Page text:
KUALA LUMPUR, March 10 ― Malaysia leads southeast Asia in terms of students enrolled in international schools with English as its teaching language, according to a study published yesterday.
In the study by ISC Research, a firm that analyses the international school market, Malaysian students outnumbered those from Thailand or Singapore, despite only having the third most number of such schools in the region.
“Malaysia has 71,589 students enrolled in various international schools in the country,” it said in a statement, referring to data up until the first quarter of 2017.
“This is the highest in the region, followed by Thailand with 64,928 students and Singapore with 63,789.”
Malaysia has 170 English-medium international schools, the report said, below Indonesia (190) and Thailand (181).
This comes as student enrolment in international schools rising by 33.9 per cent in the last four years, ISC said.
“We see a lot of growth potential in this part of the world for private and international schools mainly as a result of the continued growth of the economies in East and Southeast Asia,” said Rhona Greenhill, the co-founder of the International Private Schools Education Forum that will take place in Kuala Lumpur later this month.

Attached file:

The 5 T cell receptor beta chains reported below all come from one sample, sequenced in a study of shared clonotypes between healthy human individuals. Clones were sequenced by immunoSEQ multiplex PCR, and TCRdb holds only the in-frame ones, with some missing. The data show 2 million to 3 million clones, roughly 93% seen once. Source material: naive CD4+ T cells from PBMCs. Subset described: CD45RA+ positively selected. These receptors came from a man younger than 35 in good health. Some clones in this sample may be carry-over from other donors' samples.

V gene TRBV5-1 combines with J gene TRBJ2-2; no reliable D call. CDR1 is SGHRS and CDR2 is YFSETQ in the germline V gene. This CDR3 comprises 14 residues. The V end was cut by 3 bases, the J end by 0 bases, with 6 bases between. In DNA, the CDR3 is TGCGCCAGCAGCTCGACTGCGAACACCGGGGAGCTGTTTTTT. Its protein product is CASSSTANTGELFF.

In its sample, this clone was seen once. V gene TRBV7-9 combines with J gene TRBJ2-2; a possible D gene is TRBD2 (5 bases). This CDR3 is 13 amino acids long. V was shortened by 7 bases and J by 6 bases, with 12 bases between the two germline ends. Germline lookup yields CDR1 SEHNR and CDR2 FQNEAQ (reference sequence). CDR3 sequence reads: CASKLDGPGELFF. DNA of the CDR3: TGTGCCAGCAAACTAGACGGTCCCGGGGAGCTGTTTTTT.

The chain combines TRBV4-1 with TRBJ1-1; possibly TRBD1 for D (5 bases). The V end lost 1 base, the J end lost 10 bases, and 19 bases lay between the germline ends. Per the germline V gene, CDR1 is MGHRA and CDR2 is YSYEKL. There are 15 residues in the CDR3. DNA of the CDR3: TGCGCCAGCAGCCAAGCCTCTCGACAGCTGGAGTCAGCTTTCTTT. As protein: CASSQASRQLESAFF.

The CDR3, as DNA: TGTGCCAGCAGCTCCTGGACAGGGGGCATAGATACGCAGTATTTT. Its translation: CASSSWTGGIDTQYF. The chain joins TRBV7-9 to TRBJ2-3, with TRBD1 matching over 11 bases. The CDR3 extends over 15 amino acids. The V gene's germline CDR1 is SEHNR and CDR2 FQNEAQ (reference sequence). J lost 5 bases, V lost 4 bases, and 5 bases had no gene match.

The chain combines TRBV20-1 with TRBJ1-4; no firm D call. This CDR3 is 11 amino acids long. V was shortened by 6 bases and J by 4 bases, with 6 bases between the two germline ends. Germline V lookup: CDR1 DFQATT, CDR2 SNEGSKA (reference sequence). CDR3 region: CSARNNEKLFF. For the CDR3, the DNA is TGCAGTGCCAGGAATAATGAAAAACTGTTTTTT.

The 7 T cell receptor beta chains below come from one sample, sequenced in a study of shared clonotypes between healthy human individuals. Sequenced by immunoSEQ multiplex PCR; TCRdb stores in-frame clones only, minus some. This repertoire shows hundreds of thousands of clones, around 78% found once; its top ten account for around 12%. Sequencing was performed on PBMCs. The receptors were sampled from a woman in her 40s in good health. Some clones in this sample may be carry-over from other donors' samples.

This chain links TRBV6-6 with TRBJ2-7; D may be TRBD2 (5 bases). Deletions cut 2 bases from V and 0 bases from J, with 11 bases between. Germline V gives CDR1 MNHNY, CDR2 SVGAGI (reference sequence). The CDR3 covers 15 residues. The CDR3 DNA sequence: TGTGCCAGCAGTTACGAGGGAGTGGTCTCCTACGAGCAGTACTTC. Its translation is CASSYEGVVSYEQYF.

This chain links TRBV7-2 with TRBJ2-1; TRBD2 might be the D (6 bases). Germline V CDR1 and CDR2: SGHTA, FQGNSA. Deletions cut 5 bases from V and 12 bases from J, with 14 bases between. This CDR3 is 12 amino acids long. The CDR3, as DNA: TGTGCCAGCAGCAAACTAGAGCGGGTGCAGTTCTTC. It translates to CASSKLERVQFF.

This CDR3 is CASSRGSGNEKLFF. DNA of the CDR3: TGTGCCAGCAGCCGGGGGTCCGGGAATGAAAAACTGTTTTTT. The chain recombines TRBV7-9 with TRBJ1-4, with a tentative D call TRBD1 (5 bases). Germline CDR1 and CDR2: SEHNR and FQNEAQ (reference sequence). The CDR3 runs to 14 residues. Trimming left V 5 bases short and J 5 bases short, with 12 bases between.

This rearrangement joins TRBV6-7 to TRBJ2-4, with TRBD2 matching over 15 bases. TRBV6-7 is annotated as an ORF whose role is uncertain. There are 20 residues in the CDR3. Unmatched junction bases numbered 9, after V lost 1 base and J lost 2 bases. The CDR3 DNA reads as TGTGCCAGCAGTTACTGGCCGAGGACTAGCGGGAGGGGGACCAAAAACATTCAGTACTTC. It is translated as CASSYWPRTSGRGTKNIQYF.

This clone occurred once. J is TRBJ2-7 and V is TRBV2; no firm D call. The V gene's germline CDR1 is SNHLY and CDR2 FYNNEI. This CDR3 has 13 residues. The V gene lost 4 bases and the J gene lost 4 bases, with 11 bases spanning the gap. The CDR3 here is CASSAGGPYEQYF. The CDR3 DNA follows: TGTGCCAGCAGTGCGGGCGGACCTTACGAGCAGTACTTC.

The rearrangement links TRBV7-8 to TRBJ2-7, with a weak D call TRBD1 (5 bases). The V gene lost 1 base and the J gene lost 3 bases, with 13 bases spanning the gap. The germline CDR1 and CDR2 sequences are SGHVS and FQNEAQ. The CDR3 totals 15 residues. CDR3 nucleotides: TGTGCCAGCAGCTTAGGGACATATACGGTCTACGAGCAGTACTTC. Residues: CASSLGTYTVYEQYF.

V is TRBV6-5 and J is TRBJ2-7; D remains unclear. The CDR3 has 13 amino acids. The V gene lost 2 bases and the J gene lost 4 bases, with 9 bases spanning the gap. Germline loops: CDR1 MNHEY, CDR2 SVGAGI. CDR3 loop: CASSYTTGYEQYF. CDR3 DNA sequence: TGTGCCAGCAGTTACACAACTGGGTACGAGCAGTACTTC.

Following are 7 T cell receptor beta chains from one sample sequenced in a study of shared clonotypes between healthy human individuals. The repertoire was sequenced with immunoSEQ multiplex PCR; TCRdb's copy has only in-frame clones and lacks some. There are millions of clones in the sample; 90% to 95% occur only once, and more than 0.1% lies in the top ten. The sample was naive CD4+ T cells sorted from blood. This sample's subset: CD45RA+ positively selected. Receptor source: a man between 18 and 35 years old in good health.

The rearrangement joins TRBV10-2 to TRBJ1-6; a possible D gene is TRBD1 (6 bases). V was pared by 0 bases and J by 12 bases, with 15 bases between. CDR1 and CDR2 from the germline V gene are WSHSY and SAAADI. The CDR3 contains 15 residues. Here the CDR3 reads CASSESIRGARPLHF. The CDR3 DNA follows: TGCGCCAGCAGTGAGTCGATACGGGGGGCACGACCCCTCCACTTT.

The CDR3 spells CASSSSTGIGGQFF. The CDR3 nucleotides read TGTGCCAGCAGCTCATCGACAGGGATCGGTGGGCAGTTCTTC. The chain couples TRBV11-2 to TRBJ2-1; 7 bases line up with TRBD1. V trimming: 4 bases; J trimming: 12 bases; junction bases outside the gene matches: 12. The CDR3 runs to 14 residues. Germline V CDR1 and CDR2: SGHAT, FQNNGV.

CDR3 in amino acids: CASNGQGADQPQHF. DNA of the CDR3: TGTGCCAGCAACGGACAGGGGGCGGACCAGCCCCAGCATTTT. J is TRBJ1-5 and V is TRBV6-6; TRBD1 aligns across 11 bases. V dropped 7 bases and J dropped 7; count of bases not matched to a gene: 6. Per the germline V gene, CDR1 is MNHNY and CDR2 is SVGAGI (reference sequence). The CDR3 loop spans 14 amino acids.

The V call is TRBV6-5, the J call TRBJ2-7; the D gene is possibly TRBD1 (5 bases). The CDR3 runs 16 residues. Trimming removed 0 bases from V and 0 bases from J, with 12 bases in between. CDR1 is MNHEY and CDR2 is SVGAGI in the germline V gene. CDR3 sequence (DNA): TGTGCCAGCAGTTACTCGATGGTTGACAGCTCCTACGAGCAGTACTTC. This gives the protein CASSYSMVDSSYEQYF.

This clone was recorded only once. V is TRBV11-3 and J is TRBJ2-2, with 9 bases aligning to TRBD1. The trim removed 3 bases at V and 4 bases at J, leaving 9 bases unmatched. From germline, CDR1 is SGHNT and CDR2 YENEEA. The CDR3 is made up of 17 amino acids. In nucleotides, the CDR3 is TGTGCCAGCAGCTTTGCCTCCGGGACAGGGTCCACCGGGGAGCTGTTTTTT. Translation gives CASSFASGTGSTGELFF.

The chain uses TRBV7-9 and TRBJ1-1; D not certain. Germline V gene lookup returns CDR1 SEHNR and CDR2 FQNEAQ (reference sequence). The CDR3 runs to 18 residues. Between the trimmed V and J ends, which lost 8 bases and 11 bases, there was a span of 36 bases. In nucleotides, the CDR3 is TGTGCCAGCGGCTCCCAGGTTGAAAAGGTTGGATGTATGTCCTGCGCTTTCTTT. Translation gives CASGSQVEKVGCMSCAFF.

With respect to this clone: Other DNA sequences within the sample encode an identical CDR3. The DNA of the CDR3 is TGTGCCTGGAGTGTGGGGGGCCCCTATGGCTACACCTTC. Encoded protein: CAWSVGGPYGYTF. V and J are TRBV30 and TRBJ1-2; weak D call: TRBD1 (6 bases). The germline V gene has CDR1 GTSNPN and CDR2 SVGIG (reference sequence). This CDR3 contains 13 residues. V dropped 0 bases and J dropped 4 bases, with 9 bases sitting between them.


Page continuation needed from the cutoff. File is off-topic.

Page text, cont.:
In December last year, a global poll showed that international school fees in Malaysia are the eighth most expensive in the world for expatriates, just behind Singapore but ahead of Austria and even Australia.
A survey of 707 international schools in 98 countries by ExpatFinder.com, a website offering information on living abroad, found that the median tuition for a sixth-grade — the equivalent of a Primary Six — student here is US$21,600 (RM96,433.20) a year, just US$100 cheaper than in Singapore, which ranked seventh.
In 2014, Malay Mail Online reported that a growing number of middle-class parents are forking out amounts up to RM100,000 annually to send their children to international schools.
International schools have mushroomed in Malaysia ever since the government dismantled its strict enrolment policy and allowed regular Malaysians into institutions that once catered only to the children of expatriate community and diplomatic circles.